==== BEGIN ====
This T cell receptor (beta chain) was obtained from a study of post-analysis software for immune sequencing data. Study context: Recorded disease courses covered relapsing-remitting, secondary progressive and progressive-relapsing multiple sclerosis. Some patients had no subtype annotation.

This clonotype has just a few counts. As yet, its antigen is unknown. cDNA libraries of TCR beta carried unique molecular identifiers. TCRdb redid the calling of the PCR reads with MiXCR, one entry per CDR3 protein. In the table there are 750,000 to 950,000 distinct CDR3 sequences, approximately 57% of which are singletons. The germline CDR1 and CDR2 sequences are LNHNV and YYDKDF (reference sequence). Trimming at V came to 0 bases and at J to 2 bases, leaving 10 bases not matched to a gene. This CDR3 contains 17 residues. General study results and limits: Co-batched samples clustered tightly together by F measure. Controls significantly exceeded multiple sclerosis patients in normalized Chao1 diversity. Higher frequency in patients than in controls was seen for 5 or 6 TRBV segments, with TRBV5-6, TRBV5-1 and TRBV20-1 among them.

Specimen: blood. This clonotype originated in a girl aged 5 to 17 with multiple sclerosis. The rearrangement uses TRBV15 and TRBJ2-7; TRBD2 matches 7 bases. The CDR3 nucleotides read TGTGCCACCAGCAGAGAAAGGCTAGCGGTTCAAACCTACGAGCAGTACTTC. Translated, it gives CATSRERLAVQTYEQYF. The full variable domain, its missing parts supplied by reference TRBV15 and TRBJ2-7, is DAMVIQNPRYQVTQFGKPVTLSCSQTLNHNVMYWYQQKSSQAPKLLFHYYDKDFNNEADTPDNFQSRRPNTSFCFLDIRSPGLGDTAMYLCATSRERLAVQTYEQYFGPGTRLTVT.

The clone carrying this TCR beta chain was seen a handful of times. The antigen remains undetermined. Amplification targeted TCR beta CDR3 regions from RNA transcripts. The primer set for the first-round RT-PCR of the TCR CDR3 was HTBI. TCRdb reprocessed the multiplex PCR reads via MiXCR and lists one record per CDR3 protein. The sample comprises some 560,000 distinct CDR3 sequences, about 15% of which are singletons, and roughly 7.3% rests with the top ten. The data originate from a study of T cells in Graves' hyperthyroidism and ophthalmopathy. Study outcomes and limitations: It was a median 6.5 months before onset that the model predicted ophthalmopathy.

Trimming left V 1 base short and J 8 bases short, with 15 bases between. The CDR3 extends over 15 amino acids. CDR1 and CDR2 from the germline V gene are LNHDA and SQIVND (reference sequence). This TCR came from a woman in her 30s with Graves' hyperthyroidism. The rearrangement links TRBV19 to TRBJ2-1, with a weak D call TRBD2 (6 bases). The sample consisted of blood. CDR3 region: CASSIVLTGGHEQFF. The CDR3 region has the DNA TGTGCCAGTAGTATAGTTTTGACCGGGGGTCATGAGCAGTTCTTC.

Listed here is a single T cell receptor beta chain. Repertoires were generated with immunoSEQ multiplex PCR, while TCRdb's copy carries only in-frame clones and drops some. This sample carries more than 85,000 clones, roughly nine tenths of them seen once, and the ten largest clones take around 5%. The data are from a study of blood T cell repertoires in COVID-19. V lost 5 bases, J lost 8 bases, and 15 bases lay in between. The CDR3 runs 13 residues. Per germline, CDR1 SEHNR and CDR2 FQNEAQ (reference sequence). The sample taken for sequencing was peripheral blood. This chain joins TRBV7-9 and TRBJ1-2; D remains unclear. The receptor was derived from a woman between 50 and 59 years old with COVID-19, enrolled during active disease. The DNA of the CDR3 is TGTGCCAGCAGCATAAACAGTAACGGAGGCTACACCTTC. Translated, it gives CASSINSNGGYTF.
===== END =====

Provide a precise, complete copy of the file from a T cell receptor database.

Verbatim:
This T cell receptor (beta chain) was obtained from a study of post-analysis software for immune sequencing data. Study context: Recorded disease courses covered relapsing-remitting, secondary progressive and progressive-relapsing multiple sclerosis. Some patients had no subtype annotation.

This clonotype has just a few counts. As yet, its antigen is unknown. cDNA libraries of TCR beta carried unique molecular identifiers. TCRdb redid the calling of the PCR reads with MiXCR, one entry per CDR3 protein. In the table there are 750,000 to 950,000 distinct CDR3 sequences, approximately 57% of which are singletons. The germline CDR1 and CDR2 sequences are LNHNV and YYDKDF (reference sequence). Trimming at V came to 0 bases and at J to 2 bases, leaving 10 bases not matched to a gene. This CDR3 contains 17 residues. General study results and limits: Co-batched samples clustered tightly together by F measure. Controls significantly exceeded multiple sclerosis patients in normalized Chao1 diversity. Higher frequency in patients than in controls was seen for 5 or 6 TRBV segments, with TRBV5-6, TRBV5-1 and TRBV20-1 among them.

Specimen: blood. This clonotype originated in a girl aged 5 to 17 with multiple sclerosis. The rearrangement uses TRBV15 and TRBJ2-7; TRBD2 matches 7 bases. The CDR3 nucleotides read TGTGCCACCAGCAGAGAAAGGCTAGCGGTTCAAACCTACGAGCAGTACTTC. Translated, it gives CATSRERLAVQTYEQYF. The full variable domain, its missing parts supplied by reference TRBV15 and TRBJ2-7, is DAMVIQNPRYQVTQFGKPVTLSCSQTLNHNVMYWYQQKSSQAPKLLFHYYDKDFNNEADTPDNFQSRRPNTSFCFLDIRSPGLGDTAMYLCATSRERLAVQTYEQYFGPGTRLTVT.

The clone carrying this TCR beta chain was seen a handful of times. The antigen remains undetermined. Amplification targeted TCR beta CDR3 regions from RNA transcripts. The primer set for the first-round RT-PCR of the TCR CDR3 was HTBI. TCRdb reprocessed the multiplex PCR reads via MiXCR and lists one record per CDR3 protein. The sample comprises some 560,000 distinct CDR3 sequences, about 15% of which are singletons, and roughly 7.3% rests with the top ten. The data originate from a study of T cells in Graves' hyperthyroidism and ophthalmopathy. Study outcomes and limitations: It was a median 6.5 months before onset that the model predicted ophthalmopathy.

Trimming left V 1 base short and J 8 bases short, with 15 bases between. The CDR3 extends over 15 amino acids. CDR1 and CDR2 from the germline V gene are LNHDA and SQIVND (reference sequence). This TCR came from a woman in her 30s with Graves' hyperthyroidism. The rearrangement links TRBV19 to TRBJ2-1, with a weak D call TRBD2 (6 bases). The sample consisted of blood. CDR3 region: CASSIVLTGGHEQFF. The CDR3 region has the DNA TGTGCCAGTAGTATAGTTTTGACCGGGGGTCATGAGCAGTTCTTC.

Listed here is a single T cell receptor beta chain. Repertoires were generated with immunoSEQ multiplex PCR, while TCRdb's copy carries only in-frame clones and drops some. This sample carries more than 85,000 clones, roughly nine tenths of them seen once, and the ten largest clones take around 5%. The data are from a study of blood T cell repertoires in COVID-19. V lost 5 bases, J lost 8 bases, and 15 bases lay in between. The CDR3 runs 13 residues. Per germline, CDR1 SEHNR and CDR2 FQNEAQ (reference sequence). The sample taken for sequencing was peripheral blood. This chain joins TRBV7-9 and TRBJ1-2; D remains unclear. The receptor was derived from a woman between 50 and 59 years old with COVID-19, enrolled during active disease. The DNA of the CDR3 is TGTGCCAGCAGCATAAACAGTAACGGAGGCTACACCTTC. Translated, it gives CASSINSNGGYTF.